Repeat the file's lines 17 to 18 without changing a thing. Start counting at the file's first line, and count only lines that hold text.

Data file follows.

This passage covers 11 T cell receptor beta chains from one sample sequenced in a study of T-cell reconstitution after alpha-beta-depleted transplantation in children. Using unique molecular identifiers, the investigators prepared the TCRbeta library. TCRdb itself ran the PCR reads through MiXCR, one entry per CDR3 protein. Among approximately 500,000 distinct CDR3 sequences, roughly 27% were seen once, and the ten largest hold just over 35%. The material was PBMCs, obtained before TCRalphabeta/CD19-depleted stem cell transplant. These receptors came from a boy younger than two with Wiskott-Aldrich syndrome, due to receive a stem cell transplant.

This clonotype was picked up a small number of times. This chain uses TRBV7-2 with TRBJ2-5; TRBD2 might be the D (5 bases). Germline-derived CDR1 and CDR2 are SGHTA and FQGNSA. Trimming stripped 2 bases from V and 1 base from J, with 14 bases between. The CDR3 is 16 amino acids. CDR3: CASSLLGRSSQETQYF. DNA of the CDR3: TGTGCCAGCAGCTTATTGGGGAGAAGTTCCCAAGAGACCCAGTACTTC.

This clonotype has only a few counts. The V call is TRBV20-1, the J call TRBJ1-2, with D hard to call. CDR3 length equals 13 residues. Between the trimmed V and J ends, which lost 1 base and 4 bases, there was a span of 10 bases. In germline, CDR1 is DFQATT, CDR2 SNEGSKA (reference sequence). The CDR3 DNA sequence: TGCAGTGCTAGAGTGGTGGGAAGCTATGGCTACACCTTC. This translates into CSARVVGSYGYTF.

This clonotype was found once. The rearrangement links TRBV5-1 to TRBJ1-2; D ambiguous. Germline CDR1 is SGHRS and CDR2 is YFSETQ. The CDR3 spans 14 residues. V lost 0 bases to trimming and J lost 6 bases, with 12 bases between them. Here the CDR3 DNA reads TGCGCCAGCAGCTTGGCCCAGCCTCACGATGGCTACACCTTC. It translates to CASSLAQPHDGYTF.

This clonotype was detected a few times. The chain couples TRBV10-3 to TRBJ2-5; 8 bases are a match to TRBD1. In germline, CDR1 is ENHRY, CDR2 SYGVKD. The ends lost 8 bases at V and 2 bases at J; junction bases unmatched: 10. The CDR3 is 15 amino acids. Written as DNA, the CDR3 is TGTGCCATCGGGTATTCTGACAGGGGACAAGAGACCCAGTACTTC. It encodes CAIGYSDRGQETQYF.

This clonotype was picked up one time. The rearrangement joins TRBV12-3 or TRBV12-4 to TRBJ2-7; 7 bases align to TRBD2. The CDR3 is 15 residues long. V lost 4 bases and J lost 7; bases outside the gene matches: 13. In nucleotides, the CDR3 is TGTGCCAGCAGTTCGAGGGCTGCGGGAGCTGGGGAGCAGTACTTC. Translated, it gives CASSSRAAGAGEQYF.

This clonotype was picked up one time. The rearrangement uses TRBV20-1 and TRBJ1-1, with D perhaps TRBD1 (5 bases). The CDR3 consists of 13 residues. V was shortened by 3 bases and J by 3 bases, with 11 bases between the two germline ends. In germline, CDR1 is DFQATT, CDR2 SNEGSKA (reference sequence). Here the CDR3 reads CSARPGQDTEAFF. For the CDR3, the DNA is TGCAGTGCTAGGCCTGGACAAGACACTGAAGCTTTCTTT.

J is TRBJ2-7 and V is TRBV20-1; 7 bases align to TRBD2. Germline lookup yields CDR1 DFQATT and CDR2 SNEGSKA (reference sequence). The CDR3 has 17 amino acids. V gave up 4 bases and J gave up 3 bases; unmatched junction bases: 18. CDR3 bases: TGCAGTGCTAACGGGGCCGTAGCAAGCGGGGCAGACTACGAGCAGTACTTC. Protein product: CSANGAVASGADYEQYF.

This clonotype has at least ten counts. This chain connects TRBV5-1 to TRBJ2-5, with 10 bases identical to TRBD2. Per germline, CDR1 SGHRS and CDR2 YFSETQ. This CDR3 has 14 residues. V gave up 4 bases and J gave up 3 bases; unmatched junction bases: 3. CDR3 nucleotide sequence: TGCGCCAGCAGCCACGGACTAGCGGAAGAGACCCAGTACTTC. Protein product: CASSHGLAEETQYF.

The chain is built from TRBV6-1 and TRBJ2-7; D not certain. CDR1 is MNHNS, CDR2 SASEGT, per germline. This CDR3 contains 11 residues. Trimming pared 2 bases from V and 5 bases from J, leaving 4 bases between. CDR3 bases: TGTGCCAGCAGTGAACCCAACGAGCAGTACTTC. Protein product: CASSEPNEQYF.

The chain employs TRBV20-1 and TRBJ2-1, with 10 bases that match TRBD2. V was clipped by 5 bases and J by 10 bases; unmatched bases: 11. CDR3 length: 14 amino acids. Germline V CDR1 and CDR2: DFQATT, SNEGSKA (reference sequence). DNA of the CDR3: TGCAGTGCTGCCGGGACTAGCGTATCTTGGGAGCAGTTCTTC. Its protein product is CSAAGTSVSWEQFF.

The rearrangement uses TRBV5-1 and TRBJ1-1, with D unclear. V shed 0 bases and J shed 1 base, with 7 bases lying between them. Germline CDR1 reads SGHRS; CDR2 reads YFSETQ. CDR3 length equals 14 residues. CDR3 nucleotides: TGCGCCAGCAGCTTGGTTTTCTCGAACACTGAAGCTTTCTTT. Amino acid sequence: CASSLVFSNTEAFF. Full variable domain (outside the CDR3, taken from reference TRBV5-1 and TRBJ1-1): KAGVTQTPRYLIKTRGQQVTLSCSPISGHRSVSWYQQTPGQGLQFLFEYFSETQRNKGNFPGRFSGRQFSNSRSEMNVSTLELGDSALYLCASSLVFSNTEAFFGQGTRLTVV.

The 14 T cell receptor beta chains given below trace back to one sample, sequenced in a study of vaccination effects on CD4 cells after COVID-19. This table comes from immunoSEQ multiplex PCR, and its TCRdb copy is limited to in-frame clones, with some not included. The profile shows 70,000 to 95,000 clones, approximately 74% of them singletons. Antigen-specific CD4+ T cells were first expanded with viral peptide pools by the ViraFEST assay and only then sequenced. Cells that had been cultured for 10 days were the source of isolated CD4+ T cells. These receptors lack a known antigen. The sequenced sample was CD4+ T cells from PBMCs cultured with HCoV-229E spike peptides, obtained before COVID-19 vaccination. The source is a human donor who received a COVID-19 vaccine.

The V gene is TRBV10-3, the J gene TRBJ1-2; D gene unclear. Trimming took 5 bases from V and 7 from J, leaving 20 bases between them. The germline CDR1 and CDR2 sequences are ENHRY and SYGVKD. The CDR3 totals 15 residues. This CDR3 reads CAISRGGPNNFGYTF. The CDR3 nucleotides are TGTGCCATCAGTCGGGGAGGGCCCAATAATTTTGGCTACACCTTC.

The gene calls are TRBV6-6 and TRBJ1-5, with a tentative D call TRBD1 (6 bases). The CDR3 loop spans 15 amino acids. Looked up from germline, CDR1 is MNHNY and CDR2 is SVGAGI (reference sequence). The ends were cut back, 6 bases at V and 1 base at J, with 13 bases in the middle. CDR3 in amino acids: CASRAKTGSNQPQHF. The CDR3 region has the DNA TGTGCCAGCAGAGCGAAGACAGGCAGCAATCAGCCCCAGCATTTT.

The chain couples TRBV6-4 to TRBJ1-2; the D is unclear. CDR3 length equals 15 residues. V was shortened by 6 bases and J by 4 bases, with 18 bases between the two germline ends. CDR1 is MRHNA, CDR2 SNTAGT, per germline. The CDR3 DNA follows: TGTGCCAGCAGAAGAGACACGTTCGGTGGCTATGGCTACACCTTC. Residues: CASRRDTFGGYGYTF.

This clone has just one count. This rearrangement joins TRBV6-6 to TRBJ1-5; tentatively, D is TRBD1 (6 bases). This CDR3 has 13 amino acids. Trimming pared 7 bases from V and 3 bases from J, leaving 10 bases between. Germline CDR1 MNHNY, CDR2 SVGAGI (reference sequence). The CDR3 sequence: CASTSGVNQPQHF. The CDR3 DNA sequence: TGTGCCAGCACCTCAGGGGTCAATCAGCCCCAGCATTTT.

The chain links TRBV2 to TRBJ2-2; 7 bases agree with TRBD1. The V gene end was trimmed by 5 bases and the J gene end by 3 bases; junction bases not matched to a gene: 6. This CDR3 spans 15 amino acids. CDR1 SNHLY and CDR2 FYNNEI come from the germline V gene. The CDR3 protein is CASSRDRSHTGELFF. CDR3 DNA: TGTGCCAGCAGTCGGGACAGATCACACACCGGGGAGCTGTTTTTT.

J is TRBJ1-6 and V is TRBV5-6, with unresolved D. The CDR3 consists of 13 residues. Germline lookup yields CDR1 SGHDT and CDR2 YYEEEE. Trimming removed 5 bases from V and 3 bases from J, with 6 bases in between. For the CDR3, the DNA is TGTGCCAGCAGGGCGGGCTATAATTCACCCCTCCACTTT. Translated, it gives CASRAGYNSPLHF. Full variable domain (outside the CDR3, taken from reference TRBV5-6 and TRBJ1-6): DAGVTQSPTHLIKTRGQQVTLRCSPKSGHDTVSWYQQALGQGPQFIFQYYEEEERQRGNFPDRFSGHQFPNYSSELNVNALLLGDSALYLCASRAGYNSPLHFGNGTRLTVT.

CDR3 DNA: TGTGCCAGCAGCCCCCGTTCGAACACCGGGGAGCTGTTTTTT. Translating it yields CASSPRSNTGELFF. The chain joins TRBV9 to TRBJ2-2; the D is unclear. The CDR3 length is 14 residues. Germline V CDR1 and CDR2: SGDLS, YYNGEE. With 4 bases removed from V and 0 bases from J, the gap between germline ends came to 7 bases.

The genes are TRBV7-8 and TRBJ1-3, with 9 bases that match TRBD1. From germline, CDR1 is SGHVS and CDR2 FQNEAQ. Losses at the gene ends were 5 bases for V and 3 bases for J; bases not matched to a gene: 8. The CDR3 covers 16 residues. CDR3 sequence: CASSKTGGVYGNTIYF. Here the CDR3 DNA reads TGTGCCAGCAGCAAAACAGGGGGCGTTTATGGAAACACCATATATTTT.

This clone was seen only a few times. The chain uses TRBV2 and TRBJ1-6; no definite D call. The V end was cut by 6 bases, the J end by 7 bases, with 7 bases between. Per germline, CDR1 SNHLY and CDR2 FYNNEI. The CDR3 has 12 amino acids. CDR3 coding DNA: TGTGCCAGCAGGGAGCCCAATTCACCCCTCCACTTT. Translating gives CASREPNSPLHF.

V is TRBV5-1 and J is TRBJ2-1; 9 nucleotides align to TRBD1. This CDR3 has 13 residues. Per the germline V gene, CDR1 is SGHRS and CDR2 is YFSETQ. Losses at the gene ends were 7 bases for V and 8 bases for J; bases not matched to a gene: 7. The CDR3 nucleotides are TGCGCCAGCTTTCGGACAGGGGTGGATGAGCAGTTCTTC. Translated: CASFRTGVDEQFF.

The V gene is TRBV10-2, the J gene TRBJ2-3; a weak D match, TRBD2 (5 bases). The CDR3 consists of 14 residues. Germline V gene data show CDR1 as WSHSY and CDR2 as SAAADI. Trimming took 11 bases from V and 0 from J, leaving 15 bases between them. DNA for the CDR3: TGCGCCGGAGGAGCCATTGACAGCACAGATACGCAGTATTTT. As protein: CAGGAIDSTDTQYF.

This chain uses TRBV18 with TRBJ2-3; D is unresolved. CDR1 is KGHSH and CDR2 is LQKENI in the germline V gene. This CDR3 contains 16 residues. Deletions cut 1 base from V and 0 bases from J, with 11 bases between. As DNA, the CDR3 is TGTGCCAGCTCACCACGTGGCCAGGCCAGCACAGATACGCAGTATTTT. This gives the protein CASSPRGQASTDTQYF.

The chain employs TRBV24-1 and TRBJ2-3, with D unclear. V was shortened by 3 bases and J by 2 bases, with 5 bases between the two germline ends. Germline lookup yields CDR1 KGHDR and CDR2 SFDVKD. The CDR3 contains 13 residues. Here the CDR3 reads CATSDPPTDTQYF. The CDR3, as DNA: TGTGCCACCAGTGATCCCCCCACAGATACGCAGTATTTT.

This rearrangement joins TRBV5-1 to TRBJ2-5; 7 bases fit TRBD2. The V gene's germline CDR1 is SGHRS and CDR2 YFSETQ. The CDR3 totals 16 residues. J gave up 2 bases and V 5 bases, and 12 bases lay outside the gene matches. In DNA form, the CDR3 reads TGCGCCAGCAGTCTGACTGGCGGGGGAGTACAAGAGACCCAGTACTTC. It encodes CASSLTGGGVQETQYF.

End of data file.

This clone has just one count. This rearrangement joins TRBV6-6 to TRBJ1-5; tentatively, D is TRBD1 (6 bases). This CDR3 has 13 amino acids. Trimming pared 7 bases from V and 3 bases from J, leaving 10 bases between. Germline CDR1 MNHNY, CDR2 SVGAGI (reference sequence). The CDR3 sequence: CASTSGVNQPQHF. The CDR3 DNA sequence: TGTGCCAGCACCTCAGGGGTCAATCAGCCCCAGCATTTT.

The chain links TRBV2 to TRBJ2-2; 7 bases agree with TRBD1. The V gene end was trimmed by 5 bases and the J gene end by 3 bases; junction bases not matched to a gene: 6. This CDR3 spans 15 amino acids. CDR1 SNHLY and CDR2 FYNNEI come from the germline V gene. The CDR3 protein is CASSRDRSHTGELFF. CDR3 DNA: TGTGCCAGCAGTCGGGACAGATCACACACCGGGGAGCTGTTTTTT.